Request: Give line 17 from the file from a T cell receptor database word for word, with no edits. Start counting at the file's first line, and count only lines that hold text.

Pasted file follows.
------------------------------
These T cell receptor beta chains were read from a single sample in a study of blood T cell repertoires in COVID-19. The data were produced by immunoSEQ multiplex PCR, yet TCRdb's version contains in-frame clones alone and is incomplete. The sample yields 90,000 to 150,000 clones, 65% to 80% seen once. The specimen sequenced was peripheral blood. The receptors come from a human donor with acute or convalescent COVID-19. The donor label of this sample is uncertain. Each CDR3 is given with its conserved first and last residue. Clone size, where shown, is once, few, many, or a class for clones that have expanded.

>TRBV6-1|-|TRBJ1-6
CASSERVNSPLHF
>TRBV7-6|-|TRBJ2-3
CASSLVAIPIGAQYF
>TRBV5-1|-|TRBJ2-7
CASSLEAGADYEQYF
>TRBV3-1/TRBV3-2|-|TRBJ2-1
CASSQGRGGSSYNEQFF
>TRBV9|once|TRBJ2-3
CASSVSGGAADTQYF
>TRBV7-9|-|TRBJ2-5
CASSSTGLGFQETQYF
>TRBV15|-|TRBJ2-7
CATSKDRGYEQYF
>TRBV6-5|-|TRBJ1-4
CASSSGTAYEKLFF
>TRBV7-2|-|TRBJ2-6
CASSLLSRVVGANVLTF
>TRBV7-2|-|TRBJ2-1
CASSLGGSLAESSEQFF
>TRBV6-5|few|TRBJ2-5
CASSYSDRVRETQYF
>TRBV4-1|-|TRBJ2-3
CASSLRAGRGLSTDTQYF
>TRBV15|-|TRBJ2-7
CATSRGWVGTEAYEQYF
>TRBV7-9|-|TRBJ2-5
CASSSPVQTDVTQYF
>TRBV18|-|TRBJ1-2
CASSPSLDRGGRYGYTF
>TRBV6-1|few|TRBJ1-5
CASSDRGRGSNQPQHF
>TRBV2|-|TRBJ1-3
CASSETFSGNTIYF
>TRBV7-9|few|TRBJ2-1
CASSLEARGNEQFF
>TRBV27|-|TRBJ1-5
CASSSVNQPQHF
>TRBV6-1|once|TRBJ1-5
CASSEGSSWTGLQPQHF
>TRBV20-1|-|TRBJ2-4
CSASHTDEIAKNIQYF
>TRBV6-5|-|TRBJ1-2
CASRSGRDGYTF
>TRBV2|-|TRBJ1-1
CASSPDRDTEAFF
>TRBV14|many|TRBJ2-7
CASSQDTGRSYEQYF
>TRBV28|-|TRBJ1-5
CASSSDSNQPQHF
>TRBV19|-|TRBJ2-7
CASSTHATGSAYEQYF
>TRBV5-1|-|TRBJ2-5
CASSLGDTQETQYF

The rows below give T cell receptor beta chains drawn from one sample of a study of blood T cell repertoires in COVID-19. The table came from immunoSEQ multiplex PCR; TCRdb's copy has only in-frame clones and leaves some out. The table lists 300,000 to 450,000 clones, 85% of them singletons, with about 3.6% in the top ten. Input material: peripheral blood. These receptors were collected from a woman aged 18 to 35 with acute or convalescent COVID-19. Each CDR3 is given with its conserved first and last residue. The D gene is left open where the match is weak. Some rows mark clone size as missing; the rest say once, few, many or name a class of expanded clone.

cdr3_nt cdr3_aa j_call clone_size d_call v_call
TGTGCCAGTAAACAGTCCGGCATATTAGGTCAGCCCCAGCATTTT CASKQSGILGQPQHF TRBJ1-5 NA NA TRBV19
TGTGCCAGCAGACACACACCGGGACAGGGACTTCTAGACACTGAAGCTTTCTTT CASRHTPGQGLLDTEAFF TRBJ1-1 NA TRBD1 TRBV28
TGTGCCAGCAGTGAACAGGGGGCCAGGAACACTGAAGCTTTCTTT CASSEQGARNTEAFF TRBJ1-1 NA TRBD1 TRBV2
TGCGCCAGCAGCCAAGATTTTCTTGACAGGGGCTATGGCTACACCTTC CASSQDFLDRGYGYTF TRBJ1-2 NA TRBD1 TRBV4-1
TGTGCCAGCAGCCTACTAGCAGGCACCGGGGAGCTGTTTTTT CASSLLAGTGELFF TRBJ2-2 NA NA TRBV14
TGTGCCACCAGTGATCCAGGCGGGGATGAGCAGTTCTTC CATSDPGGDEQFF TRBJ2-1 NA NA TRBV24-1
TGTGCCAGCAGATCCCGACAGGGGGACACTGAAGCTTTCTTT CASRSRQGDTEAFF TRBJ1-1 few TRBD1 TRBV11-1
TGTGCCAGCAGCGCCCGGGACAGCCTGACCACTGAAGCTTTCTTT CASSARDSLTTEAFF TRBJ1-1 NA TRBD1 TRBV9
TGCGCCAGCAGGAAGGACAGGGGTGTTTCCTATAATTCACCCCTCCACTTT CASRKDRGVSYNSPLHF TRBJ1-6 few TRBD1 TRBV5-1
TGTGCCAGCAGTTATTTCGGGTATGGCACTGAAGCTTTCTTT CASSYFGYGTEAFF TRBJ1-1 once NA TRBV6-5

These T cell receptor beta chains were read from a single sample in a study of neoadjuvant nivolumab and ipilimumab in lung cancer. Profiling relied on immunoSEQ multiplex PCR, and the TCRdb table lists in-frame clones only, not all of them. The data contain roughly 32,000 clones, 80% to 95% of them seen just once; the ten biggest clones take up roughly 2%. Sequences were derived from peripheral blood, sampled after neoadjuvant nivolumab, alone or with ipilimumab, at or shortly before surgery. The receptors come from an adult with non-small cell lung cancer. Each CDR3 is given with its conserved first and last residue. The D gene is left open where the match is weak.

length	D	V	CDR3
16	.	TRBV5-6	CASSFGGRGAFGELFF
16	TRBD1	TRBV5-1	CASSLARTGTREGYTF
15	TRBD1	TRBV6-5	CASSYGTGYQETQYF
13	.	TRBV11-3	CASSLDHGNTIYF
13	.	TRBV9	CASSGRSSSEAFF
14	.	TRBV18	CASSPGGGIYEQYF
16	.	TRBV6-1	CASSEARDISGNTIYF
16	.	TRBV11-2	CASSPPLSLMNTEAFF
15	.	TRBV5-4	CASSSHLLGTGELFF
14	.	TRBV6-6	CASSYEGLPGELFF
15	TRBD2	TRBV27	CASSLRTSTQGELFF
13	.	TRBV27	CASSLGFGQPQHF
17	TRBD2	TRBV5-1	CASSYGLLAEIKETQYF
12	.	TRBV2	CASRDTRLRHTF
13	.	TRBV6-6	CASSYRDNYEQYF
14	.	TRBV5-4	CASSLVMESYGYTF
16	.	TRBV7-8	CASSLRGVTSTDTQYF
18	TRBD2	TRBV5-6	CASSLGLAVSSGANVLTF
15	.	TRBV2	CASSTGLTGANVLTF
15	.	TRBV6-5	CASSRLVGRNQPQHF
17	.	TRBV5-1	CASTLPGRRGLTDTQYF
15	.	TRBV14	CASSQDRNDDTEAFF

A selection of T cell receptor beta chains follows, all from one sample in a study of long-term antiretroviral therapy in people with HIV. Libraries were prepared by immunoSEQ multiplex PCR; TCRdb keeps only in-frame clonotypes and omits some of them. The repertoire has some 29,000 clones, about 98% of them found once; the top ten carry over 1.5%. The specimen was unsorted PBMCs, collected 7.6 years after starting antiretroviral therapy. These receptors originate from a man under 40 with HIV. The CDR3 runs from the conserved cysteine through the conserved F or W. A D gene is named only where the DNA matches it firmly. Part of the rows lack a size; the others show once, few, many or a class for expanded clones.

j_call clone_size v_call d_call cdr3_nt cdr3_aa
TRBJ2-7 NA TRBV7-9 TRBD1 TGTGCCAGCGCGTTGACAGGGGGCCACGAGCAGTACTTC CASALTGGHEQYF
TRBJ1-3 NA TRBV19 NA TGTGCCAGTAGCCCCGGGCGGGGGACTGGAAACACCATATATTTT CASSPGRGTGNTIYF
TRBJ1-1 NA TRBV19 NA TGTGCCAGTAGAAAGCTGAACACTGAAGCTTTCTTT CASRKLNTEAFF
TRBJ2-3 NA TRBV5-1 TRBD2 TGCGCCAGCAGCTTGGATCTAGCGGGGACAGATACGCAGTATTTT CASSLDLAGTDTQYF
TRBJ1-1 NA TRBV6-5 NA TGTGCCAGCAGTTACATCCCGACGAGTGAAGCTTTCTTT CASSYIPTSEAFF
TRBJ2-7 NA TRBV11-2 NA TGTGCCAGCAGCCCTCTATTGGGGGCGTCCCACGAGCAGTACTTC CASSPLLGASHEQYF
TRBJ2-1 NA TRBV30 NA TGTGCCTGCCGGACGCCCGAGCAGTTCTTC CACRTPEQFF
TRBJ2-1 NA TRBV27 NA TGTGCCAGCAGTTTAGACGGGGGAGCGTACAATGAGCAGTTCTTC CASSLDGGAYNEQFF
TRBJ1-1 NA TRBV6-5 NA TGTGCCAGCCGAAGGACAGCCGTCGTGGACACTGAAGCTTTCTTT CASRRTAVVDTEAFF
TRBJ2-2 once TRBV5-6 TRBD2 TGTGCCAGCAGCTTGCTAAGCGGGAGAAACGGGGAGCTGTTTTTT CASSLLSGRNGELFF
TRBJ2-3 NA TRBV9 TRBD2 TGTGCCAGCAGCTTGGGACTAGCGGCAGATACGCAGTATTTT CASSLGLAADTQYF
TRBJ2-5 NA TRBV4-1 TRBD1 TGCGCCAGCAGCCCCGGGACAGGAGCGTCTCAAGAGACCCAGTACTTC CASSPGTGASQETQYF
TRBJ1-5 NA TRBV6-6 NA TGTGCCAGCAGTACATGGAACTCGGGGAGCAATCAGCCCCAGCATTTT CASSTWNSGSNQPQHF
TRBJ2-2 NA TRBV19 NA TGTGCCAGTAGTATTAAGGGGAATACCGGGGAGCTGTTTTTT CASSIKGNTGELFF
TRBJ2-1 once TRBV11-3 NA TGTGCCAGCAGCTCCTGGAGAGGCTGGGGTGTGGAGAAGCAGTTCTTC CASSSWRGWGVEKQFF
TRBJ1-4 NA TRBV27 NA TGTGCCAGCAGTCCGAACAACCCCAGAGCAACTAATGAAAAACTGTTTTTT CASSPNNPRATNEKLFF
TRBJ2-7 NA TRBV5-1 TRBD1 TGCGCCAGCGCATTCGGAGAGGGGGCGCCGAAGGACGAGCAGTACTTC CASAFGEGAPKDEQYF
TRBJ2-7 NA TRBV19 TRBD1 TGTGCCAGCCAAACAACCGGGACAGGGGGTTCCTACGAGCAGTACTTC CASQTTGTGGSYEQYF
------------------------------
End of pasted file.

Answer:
CASSSGTAYEKLFF